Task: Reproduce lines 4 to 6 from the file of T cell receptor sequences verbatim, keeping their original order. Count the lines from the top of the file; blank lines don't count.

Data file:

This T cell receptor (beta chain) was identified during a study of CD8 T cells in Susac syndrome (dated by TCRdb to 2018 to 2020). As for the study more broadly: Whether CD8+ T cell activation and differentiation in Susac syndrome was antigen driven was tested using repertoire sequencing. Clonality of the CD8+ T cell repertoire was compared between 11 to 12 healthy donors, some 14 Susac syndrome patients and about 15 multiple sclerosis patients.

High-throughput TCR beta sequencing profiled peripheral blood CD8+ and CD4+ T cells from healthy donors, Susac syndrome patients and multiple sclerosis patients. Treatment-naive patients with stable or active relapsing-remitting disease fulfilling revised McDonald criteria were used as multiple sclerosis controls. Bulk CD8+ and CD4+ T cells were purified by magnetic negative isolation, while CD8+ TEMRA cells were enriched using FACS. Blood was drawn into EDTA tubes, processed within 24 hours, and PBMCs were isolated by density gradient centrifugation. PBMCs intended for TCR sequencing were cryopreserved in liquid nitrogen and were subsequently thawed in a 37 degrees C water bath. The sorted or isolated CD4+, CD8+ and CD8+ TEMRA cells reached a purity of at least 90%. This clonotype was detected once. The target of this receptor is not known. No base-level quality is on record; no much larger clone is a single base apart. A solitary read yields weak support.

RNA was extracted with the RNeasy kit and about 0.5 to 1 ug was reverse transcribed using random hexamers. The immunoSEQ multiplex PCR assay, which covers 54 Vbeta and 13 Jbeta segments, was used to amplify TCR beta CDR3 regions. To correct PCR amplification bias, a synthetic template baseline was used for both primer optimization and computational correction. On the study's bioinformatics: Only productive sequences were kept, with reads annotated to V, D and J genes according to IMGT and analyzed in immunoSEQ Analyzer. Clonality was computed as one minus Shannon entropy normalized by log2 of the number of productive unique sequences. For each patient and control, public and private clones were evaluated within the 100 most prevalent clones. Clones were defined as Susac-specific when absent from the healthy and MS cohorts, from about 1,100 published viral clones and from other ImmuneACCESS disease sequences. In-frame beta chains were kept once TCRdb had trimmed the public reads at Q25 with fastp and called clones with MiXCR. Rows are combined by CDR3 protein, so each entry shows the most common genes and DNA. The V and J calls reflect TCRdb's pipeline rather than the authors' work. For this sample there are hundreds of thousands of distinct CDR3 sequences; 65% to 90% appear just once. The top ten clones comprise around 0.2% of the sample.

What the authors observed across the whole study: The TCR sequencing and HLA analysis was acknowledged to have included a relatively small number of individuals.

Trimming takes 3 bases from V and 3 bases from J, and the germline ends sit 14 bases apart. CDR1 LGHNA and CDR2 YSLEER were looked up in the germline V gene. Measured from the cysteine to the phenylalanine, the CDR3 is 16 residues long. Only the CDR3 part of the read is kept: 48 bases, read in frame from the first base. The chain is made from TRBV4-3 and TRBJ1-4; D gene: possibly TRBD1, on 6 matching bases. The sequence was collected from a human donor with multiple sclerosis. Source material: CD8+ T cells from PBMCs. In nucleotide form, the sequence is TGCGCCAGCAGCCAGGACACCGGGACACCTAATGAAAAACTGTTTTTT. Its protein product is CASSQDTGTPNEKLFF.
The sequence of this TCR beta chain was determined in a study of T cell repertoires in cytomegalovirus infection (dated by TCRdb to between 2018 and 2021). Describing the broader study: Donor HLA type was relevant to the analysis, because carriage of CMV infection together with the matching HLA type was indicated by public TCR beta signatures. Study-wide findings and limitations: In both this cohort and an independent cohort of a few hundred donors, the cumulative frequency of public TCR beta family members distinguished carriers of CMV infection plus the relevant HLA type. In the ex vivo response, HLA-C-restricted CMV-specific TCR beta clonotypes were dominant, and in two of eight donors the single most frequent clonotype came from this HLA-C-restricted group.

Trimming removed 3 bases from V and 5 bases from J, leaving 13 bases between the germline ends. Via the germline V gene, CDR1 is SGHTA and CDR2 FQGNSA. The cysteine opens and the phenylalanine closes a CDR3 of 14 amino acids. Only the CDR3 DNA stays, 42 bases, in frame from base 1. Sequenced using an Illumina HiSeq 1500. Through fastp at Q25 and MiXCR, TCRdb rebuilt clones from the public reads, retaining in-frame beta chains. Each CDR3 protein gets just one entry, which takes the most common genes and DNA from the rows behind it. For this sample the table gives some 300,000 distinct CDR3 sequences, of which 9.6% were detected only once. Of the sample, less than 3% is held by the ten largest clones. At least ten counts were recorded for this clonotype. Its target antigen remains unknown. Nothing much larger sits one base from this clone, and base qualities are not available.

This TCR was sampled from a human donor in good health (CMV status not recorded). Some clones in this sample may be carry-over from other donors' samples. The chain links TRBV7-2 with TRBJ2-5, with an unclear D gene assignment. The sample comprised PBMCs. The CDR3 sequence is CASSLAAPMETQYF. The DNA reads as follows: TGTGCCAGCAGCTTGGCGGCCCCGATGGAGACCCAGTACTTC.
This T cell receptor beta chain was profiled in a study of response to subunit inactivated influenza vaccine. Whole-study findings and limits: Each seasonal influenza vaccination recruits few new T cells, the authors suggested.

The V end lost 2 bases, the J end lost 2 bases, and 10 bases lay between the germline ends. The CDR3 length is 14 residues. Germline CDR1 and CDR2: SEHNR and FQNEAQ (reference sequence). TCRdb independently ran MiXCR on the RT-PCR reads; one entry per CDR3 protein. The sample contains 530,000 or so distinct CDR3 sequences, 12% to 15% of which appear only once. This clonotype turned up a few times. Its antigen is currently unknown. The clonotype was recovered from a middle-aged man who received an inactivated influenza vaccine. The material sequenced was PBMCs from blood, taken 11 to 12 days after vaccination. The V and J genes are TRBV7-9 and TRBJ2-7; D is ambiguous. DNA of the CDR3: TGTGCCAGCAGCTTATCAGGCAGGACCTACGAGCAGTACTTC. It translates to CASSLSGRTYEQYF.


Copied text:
What the authors observed across the whole study: The TCR sequencing and HLA analysis was acknowledged to have included a relatively small number of individuals.

Trimming takes 3 bases from V and 3 bases from J, and the germline ends sit 14 bases apart. CDR1 LGHNA and CDR2 YSLEER were looked up in the germline V gene. Measured from the cysteine to the phenylalanine, the CDR3 is 16 residues long. Only the CDR3 part of the read is kept: 48 bases, read in frame from the first base. The chain is made from TRBV4-3 and TRBJ1-4; D gene: possibly TRBD1, on 6 matching bases. The sequence was collected from a human donor with multiple sclerosis. Source material: CD8+ T cells from PBMCs. In nucleotide form, the sequence is TGCGCCAGCAGCCAGGACACCGGGACACCTAATGAAAAACTGTTTTTT. Its protein product is CASSQDTGTPNEKLFF.
The sequence of this TCR beta chain was determined in a study of T cell repertoires in cytomegalovirus infection (dated by TCRdb to between 2018 and 2021). Describing the broader study: Donor HLA type was relevant to the analysis, because carriage of CMV infection together with the matching HLA type was indicated by public TCR beta signatures. Study-wide findings and limitations: In both this cohort and an independent cohort of a few hundred donors, the cumulative frequency of public TCR beta family members distinguished carriers of CMV infection plus the relevant HLA type. In the ex vivo response, HLA-C-restricted CMV-specific TCR beta clonotypes were dominant, and in two of eight donors the single most frequent clonotype came from this HLA-C-restricted group.